Correspondence: Antonio García-Moyano, Department of Biology, University of Bergen, PO Box 7803, N-5020 Bergen, Norway. Tel.: +47 5588187; fax: +47 55584450; e-mail: firstname.lastname@example.org
Due to its highly metalliferous waters and low pH, the Rio Tinto has shown its potential for modelling both acid mine drainage systems and biohydrometallurgical operations. Most geomicrobiological studies of these systems have focused on the oxic water column. A sequence-based approach in combination with in situ detection techniques enabled us to examine the composition and structure of the microbial communities associated with the suboxic and anoxic sediments along the river course and to compare them with the planktonic communities inhabiting the water column. The results obtained with the different approaches were consistent and revealed some major patterns: higher cell density and higher richness (75 vs. 48 operational taxonomic units) in the sediments than in the water column. The microbial communities were related but the river sediments appear to be enriched in certain populations, some of which have not previously been reported in the Rio Tinto basin. The differences detected between sampling stations along the river correlate with certain environmental parameters (e.g. iron concentration gradient). The biological and geochemical data show the importance of the sediments as representing a phase of particular high diversity, probably related to key metabolic processes within both the iron and the sulfur cycles.
Several studies concerning the microbial ecology associated with acid mine drainage (AMD) have been carried in recent years (Bond et al., 2000; González-Toril et al., 2003a, b; Johnson & Hallberg, 2003, 2005, 2009). The main interest of these studies was to increase our knowledge of the processes controlling metal dissolution and acid generation (Johnson & Hallberg, 2003). This is especially important in improving biohydrometallurgical operations and in searching for environmental strategies to reduce metal-laden acidic waters (Johnson & Hallberg, 2005). The characterization of anoxic sediments from AMD environments are underrepresented in comparison with their aquatic counterparts (but see Lu et al., 2010; Sánchez-Andrea et al., 2011; Sanz et al., 2011), because most studies of these habitats have focused on aerobic iron-oxidizing microorganisms and have suffered methodological limitations. However, it is clear that such sediments have to be considered to understand the integrated microbial ecology of these peculiar extreme systems.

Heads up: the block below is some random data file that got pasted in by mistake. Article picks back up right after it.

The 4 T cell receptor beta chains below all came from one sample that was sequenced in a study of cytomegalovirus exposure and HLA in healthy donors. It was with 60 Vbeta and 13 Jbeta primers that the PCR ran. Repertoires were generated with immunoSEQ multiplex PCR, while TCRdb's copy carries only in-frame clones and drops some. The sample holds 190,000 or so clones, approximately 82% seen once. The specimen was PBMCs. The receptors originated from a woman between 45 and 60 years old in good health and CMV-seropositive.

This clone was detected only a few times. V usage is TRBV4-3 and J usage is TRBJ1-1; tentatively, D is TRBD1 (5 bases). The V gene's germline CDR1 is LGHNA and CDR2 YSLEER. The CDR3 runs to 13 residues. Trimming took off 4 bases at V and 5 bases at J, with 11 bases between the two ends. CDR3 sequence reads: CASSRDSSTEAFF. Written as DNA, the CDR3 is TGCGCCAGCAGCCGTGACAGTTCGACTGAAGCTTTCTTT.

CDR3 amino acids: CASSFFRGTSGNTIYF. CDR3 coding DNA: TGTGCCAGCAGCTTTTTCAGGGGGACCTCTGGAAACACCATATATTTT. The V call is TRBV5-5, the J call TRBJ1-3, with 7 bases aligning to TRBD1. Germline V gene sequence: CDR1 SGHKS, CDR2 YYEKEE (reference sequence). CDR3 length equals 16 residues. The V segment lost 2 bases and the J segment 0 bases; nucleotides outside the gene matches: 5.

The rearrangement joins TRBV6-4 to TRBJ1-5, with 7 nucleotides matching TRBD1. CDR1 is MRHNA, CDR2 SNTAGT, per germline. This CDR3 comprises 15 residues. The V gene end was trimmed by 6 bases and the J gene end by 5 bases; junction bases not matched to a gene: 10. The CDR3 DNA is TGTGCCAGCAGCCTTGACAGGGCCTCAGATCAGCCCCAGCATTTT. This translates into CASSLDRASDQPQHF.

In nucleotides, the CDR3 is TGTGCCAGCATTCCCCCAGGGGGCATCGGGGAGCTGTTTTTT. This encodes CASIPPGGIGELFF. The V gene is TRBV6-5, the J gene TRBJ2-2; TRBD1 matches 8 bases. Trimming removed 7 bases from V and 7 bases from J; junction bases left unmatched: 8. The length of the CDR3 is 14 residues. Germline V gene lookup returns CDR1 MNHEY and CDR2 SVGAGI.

The Rio Tinto has demonstrated its potential as a model system for AMD and biohydrometallurgical operations (González-Toril et al., 2003a, b; Malki et al., 2006). Previous work at Rio Tinto focused on describing the microbial ecology involved in the iron cycle operating in the water column (González-Toril et al., 2003a, b) and the diversity associated with macroscopic growth products (García-Moyano et al., 2008). Recently, studies of the sediment of a specific sampling site in the Tinto ecosystem have been reported (Sánchez-Andrea et al., 2011; Sanz et al., 2011), but a systematic study of the microbial diversity associated with the sediments along the river iron gradient was missing and is required for a complete assessment of the microbial diversity of this ecosystem and to understand the operation of the system at a global scale. The aim of the present study was therefore to study the diversity of the microbial communities intimately associated with the sediments and their relationship to the planktonic communities on the water column, using qualitative and quantitative culture-independent methodologies, and their correlation with variations of the physicochemical parameters along the river.
Materials and methods
Samples were collected in May 2005 at 11 different stations located along the course of the Rio Tinto (Fig. 1). Water samples for DNA extraction were taken in sterile 1.5-L bottles from the surface. A volume of water was collected in duplicate and then fixed in 4% formaldehyde (final concentration). Regardless of the sedimentation pattern only the very first 2 cm of sediment was sampled. Sediment samples were collected at the same spot, assembled with a 10-mL cut-tip syringe by pulling the emboli up while the syringe was submerged in the sediment. The small corex was then placed into a sterile 15-mL Falcon tube. A second sample was placed in a solution containing 4% formaldehyde in minimal Mackintosh medium (Mackintosh, 1978). All samples were kept on ice until processed and treated gently to avoid any detachment of the cells from the sediment particles. Once in the laboratory, all samples were filtered, washed and then stored at −20 °C as explained below.
Water flow in each station was measured with a Global Water Flow Probe FP111 (Geotech). Data regarding the depth of the water column in each station were also collected. Data for water temperature, conductivity (Orion 122 conductimeter; Orion Research), pH and redox potential (Crison 506 Ag/AgCl reference pHmeter) and oxygen concentration (Orion 810 oxymeter) were obtained in duplicate at each station. Data for redox potential and oxygen concentration were specifically measured within the sediment in those locations where allowed by the riverbed. Chemical analyses of dissolved heavy metals were carried out as described previously (González-Toril et al., 2006). Total iron content and oxidation state were determined by the 2-2′-bipyridyl colorimetric method (Easton, 1972).